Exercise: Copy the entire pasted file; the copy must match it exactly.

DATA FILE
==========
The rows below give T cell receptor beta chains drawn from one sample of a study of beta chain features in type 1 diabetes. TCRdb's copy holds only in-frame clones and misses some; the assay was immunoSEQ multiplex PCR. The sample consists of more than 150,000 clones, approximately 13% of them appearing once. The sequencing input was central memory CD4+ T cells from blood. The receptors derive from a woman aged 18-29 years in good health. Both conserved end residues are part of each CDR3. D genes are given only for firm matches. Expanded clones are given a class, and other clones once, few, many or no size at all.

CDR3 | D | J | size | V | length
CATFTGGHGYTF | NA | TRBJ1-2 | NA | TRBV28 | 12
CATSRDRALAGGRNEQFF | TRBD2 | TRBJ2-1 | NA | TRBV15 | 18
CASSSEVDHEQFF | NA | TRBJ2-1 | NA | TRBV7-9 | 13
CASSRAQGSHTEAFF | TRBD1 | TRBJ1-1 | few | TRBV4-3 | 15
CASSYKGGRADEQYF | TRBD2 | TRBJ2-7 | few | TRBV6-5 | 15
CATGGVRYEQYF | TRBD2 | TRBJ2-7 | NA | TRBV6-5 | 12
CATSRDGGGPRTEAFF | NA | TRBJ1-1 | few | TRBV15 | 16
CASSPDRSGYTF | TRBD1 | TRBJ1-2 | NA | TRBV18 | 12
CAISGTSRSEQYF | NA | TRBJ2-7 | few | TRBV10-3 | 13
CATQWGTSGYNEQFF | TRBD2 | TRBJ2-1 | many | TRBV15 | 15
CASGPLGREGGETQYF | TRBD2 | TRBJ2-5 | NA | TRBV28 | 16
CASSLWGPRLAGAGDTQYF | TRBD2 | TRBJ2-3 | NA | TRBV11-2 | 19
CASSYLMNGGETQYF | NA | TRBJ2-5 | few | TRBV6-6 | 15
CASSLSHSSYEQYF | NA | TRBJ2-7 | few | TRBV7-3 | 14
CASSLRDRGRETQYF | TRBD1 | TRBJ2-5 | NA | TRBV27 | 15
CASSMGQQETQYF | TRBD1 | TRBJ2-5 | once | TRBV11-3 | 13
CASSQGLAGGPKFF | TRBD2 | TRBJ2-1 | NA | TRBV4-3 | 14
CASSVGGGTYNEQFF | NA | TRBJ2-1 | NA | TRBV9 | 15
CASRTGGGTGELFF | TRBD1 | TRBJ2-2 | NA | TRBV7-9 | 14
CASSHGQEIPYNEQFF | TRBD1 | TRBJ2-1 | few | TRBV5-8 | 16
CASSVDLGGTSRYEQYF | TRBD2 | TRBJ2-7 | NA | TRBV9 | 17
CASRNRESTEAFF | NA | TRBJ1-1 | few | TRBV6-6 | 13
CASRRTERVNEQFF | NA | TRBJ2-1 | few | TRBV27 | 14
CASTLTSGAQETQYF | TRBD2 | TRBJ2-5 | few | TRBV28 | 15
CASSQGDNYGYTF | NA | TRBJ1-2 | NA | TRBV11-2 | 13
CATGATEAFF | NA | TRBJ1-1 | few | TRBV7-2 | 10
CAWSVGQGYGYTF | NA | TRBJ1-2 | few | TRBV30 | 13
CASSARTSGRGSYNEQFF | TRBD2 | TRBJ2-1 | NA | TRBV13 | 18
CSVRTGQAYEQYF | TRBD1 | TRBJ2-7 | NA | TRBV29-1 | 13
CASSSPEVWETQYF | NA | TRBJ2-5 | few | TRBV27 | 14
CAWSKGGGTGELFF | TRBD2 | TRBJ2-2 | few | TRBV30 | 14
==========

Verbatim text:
The rows below give T cell receptor beta chains drawn from one sample of a study of beta chain features in type 1 diabetes. TCRdb's copy holds only in-frame clones and misses some; the assay was immunoSEQ multiplex PCR. The sample consists of more than 150,000 clones, approximately 13% of them appearing once. The sequencing input was central memory CD4+ T cells from blood. The receptors derive from a woman aged 18-29 years in good health. Both conserved end residues are part of each CDR3. D genes are given only for firm matches. Expanded clones are given a class, and other clones once, few, many or no size at all.

CDR3 | D | J | size | V | length
CATFTGGHGYTF | NA | TRBJ1-2 | NA | TRBV28 | 12
CATSRDRALAGGRNEQFF | TRBD2 | TRBJ2-1 | NA | TRBV15 | 18
CASSSEVDHEQFF | NA | TRBJ2-1 | NA | TRBV7-9 | 13
CASSRAQGSHTEAFF | TRBD1 | TRBJ1-1 | few | TRBV4-3 | 15
CASSYKGGRADEQYF | TRBD2 | TRBJ2-7 | few | TRBV6-5 | 15
CATGGVRYEQYF | TRBD2 | TRBJ2-7 | NA | TRBV6-5 | 12
CATSRDGGGPRTEAFF | NA | TRBJ1-1 | few | TRBV15 | 16
CASSPDRSGYTF | TRBD1 | TRBJ1-2 | NA | TRBV18 | 12
CAISGTSRSEQYF | NA | TRBJ2-7 | few | TRBV10-3 | 13
CATQWGTSGYNEQFF | TRBD2 | TRBJ2-1 | many | TRBV15 | 15
CASGPLGREGGETQYF | TRBD2 | TRBJ2-5 | NA | TRBV28 | 16
CASSLWGPRLAGAGDTQYF | TRBD2 | TRBJ2-3 | NA | TRBV11-2 | 19
CASSYLMNGGETQYF | NA | TRBJ2-5 | few | TRBV6-6 | 15
CASSLSHSSYEQYF | NA | TRBJ2-7 | few | TRBV7-3 | 14
CASSLRDRGRETQYF | TRBD1 | TRBJ2-5 | NA | TRBV27 | 15
CASSMGQQETQYF | TRBD1 | TRBJ2-5 | once | TRBV11-3 | 13
CASSQGLAGGPKFF | TRBD2 | TRBJ2-1 | NA | TRBV4-3 | 14
CASSVGGGTYNEQFF | NA | TRBJ2-1 | NA | TRBV9 | 15
CASRTGGGTGELFF | TRBD1 | TRBJ2-2 | NA | TRBV7-9 | 14
CASSHGQEIPYNEQFF | TRBD1 | TRBJ2-1 | few | TRBV5-8 | 16
CASSVDLGGTSRYEQYF | TRBD2 | TRBJ2-7 | NA | TRBV9 | 17
CASRNRESTEAFF | NA | TRBJ1-1 | few | TRBV6-6 | 13
CASRRTERVNEQFF | NA | TRBJ2-1 | few | TRBV27 | 14
CASTLTSGAQETQYF | TRBD2 | TRBJ2-5 | few | TRBV28 | 15
CASSQGDNYGYTF | NA | TRBJ1-2 | NA | TRBV11-2 | 13
CATGATEAFF | NA | TRBJ1-1 | few | TRBV7-2 | 10
CAWSVGQGYGYTF | NA | TRBJ1-2 | few | TRBV30 | 13
CASSARTSGRGSYNEQFF | TRBD2 | TRBJ2-1 | NA | TRBV13 | 18
CSVRTGQAYEQYF | TRBD1 | TRBJ2-7 | NA | TRBV29-1 | 13
CASSSPEVWETQYF | NA | TRBJ2-5 | few | TRBV27 | 14
CAWSKGGGTGELFF | TRBD2 | TRBJ2-2 | few | TRBV30 | 14